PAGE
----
Companies Stay the Course on Compensation

October 30, 2001( - Large US companies are making few major changes to their existing compensation programs, reducing their merit increase budget only slightly, and taking a wait-and-see approach to the economy, an Andersen survey finds.

Results of the survey show that the median planned 2002 merit increase is 3.8% to 4.0% for all employee groups, slightly shy of 2001 actual merit increases.

Key findings of the survey include:

  • one-fifth of the respondents are planning to reduce their merit budget in direct response to the recent economic slowdown and/or the events of September 11,
  • almost two-thirds cited the overall labor market conditions as a major factor in determining the 2002 merit increase budget,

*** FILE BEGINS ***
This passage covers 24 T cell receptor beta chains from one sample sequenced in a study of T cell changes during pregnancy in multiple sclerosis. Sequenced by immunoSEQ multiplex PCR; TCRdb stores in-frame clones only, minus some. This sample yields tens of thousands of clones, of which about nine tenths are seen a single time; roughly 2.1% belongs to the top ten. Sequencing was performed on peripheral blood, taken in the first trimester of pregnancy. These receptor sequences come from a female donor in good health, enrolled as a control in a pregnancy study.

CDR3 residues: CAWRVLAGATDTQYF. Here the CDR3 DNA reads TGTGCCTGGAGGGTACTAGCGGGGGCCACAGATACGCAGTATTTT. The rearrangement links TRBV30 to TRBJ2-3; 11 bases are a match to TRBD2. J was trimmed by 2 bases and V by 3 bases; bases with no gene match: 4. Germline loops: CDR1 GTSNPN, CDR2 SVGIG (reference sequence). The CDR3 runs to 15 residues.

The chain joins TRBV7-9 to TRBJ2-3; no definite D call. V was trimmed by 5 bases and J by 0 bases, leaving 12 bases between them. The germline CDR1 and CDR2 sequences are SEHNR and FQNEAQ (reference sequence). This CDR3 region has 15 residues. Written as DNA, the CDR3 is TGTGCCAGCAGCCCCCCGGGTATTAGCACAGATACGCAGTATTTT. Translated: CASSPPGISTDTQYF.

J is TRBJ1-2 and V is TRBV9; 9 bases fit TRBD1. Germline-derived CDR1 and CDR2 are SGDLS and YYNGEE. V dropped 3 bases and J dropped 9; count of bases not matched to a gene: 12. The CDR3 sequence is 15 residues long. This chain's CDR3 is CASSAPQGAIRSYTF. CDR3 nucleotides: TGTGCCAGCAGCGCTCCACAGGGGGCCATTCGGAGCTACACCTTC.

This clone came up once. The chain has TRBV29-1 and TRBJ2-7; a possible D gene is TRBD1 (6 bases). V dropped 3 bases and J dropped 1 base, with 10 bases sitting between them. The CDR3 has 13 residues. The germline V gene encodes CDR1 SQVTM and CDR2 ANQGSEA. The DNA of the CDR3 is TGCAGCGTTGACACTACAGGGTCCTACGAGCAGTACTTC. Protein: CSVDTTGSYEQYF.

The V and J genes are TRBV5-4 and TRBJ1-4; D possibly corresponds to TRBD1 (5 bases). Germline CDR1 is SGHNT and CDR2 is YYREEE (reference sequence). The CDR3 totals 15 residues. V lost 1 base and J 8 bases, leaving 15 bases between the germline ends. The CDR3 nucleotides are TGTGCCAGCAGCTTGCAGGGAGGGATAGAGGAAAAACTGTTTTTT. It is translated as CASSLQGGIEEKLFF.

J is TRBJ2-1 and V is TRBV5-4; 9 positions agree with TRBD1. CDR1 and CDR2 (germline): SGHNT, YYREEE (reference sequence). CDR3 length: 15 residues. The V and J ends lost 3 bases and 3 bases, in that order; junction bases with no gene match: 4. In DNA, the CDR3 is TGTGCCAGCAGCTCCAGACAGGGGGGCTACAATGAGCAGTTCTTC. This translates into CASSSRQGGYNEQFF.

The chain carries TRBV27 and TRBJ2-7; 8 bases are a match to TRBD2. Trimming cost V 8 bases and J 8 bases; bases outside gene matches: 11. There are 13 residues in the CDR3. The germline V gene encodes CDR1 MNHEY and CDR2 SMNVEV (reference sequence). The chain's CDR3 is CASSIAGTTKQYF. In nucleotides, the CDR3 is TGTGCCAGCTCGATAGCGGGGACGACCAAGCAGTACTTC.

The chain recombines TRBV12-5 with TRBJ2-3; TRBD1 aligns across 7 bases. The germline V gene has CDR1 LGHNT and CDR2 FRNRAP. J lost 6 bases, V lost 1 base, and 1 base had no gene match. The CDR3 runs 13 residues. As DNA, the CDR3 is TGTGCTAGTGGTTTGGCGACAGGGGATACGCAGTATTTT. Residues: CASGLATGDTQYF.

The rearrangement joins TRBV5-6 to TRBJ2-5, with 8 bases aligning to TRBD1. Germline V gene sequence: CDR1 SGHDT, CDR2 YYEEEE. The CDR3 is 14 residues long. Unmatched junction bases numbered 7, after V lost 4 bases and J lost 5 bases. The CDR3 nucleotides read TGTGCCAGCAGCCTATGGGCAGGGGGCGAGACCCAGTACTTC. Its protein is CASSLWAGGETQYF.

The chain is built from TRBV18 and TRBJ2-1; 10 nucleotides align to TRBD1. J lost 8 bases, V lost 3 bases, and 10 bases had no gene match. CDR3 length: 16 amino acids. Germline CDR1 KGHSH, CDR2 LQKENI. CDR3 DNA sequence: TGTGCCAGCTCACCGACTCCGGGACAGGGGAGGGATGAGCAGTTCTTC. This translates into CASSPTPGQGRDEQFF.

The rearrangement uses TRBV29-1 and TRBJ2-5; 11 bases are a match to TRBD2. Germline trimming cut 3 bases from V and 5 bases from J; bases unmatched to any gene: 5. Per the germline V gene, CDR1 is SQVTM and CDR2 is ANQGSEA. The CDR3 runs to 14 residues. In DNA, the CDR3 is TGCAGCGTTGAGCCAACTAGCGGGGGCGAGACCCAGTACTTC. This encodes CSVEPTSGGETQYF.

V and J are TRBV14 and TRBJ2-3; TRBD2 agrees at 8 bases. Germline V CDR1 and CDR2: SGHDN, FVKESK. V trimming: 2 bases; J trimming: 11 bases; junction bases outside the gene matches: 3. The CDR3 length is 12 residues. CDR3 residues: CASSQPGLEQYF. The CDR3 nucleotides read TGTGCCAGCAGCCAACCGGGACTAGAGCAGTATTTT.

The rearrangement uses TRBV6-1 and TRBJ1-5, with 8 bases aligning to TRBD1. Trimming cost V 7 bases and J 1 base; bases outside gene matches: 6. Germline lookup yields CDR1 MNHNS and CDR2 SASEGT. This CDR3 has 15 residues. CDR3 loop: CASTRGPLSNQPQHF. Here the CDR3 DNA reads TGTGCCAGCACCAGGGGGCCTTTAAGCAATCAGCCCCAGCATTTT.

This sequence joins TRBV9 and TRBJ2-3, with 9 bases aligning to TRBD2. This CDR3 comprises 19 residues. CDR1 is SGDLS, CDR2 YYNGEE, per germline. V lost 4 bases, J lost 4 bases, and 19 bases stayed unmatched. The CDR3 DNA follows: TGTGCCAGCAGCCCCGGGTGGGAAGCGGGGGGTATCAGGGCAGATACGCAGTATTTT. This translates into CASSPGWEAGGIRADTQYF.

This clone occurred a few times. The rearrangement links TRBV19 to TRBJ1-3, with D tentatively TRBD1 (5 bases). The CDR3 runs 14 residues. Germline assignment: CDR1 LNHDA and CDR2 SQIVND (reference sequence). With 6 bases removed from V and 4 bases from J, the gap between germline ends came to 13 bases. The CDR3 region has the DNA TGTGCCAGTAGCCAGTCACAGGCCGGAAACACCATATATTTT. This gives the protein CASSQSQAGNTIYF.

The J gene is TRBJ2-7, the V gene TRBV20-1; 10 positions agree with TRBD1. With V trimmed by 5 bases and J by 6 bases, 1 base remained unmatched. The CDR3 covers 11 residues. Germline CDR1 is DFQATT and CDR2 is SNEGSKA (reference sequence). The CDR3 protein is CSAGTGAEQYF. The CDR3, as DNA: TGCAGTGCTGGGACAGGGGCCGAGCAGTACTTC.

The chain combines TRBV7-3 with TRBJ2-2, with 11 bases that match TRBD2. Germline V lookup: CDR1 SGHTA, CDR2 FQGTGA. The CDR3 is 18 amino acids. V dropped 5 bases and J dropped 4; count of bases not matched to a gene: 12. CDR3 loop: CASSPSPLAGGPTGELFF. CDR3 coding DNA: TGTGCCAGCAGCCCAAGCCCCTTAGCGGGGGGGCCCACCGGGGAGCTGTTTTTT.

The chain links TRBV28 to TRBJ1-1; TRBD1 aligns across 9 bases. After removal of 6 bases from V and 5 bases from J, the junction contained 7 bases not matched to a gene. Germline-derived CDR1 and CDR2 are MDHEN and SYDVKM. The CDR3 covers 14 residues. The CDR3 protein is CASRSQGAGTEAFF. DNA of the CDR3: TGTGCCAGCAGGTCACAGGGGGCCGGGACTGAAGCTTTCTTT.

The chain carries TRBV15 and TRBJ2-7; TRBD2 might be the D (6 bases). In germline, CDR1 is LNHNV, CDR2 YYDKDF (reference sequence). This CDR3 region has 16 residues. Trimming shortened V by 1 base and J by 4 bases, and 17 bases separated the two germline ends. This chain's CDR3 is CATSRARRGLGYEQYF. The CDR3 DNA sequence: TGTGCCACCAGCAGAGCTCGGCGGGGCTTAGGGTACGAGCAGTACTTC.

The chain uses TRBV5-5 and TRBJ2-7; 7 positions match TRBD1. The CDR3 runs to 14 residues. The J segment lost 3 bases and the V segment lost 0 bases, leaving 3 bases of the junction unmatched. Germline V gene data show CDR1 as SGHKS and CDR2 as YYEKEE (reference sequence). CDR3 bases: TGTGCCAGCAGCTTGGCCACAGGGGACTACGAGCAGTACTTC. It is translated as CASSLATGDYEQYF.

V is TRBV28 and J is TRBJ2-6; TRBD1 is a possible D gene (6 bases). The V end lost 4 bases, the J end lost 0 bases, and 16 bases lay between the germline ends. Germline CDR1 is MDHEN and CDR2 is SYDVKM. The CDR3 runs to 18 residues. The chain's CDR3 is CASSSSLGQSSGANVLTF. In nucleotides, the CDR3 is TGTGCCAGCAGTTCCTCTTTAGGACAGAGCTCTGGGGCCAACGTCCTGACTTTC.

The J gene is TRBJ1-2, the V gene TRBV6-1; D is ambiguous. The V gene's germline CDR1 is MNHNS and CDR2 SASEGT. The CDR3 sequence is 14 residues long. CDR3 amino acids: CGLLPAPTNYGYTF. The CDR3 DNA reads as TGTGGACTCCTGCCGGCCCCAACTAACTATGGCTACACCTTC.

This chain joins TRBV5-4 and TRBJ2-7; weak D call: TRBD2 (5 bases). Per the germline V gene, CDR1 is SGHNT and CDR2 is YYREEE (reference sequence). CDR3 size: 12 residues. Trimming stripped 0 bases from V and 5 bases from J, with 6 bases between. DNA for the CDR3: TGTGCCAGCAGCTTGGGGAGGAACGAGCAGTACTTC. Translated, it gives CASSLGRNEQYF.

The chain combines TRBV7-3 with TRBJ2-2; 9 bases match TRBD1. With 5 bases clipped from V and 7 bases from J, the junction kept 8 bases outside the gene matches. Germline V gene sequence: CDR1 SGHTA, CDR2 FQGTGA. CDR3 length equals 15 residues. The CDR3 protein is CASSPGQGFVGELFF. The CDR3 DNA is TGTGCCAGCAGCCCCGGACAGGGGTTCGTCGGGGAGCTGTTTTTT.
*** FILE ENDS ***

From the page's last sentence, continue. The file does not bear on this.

• a little under 60% are not planning any new changes to the base salary component of their compensation programs,
  • half expect 2001 bonuses to be less than 50% of target, with nearly half of those anticipating no bonuses this year at all, and
  • almost 30% are implementing new programs to retain valued employees

Anderson found that companies are proceeding with ‘normal’ merit increases for two reasons:

  • the prospect of low or no bonuses, and
  • the fear of salaries falling below the market

The sample comprised 57 companies with median revenues of $1.5 billion.